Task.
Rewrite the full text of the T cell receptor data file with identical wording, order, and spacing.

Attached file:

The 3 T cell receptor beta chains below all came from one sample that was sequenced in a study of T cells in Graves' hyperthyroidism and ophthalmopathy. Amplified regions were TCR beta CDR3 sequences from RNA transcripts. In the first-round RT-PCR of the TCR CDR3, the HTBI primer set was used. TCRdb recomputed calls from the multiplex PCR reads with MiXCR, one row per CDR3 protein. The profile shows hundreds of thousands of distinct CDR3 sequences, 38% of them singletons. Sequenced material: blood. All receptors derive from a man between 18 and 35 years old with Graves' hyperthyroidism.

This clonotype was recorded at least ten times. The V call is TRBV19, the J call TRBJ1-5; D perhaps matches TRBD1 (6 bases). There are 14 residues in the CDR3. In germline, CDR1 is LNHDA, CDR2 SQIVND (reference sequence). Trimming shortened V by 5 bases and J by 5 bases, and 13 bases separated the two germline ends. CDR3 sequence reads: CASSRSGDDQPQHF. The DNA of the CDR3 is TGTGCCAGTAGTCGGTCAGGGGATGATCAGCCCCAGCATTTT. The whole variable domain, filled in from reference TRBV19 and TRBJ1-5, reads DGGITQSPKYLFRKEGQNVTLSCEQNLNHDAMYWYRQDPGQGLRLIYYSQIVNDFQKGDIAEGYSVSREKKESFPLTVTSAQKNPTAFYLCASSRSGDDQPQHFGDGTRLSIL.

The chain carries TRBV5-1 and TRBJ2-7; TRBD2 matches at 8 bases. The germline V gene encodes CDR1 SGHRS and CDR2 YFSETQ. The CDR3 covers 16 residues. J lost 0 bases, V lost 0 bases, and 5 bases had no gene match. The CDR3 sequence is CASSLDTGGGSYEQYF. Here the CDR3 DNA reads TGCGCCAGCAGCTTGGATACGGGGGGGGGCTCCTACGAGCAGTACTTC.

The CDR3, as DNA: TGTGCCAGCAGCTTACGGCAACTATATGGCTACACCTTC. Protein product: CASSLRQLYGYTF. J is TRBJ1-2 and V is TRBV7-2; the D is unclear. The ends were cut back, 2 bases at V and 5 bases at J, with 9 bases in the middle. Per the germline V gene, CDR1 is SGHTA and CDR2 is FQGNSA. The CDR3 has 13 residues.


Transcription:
The 3 T cell receptor beta chains below all came from one sample that was sequenced in a study of T cells in Graves' hyperthyroidism and ophthalmopathy. Amplified regions were TCR beta CDR3 sequences from RNA transcripts. In the first-round RT-PCR of the TCR CDR3, the HTBI primer set was used. TCRdb recomputed calls from the multiplex PCR reads with MiXCR, one row per CDR3 protein. The profile shows hundreds of thousands of distinct CDR3 sequences, 38% of them singletons. Sequenced material: blood. All receptors derive from a man between 18 and 35 years old with Graves' hyperthyroidism.

This clonotype was recorded at least ten times. The V call is TRBV19, the J call TRBJ1-5; D perhaps matches TRBD1 (6 bases). There are 14 residues in the CDR3. In germline, CDR1 is LNHDA, CDR2 SQIVND (reference sequence). Trimming shortened V by 5 bases and J by 5 bases, and 13 bases separated the two germline ends. CDR3 sequence reads: CASSRSGDDQPQHF. The DNA of the CDR3 is TGTGCCAGTAGTCGGTCAGGGGATGATCAGCCCCAGCATTTT. The whole variable domain, filled in from reference TRBV19 and TRBJ1-5, reads DGGITQSPKYLFRKEGQNVTLSCEQNLNHDAMYWYRQDPGQGLRLIYYSQIVNDFQKGDIAEGYSVSREKKESFPLTVTSAQKNPTAFYLCASSRSGDDQPQHFGDGTRLSIL.

The chain carries TRBV5-1 and TRBJ2-7; TRBD2 matches at 8 bases. The germline V gene encodes CDR1 SGHRS and CDR2 YFSETQ. The CDR3 covers 16 residues. J lost 0 bases, V lost 0 bases, and 5 bases had no gene match. The CDR3 sequence is CASSLDTGGGSYEQYF. Here the CDR3 DNA reads TGCGCCAGCAGCTTGGATACGGGGGGGGGCTCCTACGAGCAGTACTTC.

The CDR3, as DNA: TGTGCCAGCAGCTTACGGCAACTATATGGCTACACCTTC. Protein product: CASSLRQLYGYTF. J is TRBJ1-2 and V is TRBV7-2; the D is unclear. The ends were cut back, 2 bases at V and 5 bases at J, with 9 bases in the middle. Per the germline V gene, CDR1 is SGHTA and CDR2 is FQGNSA. The CDR3 has 13 residues.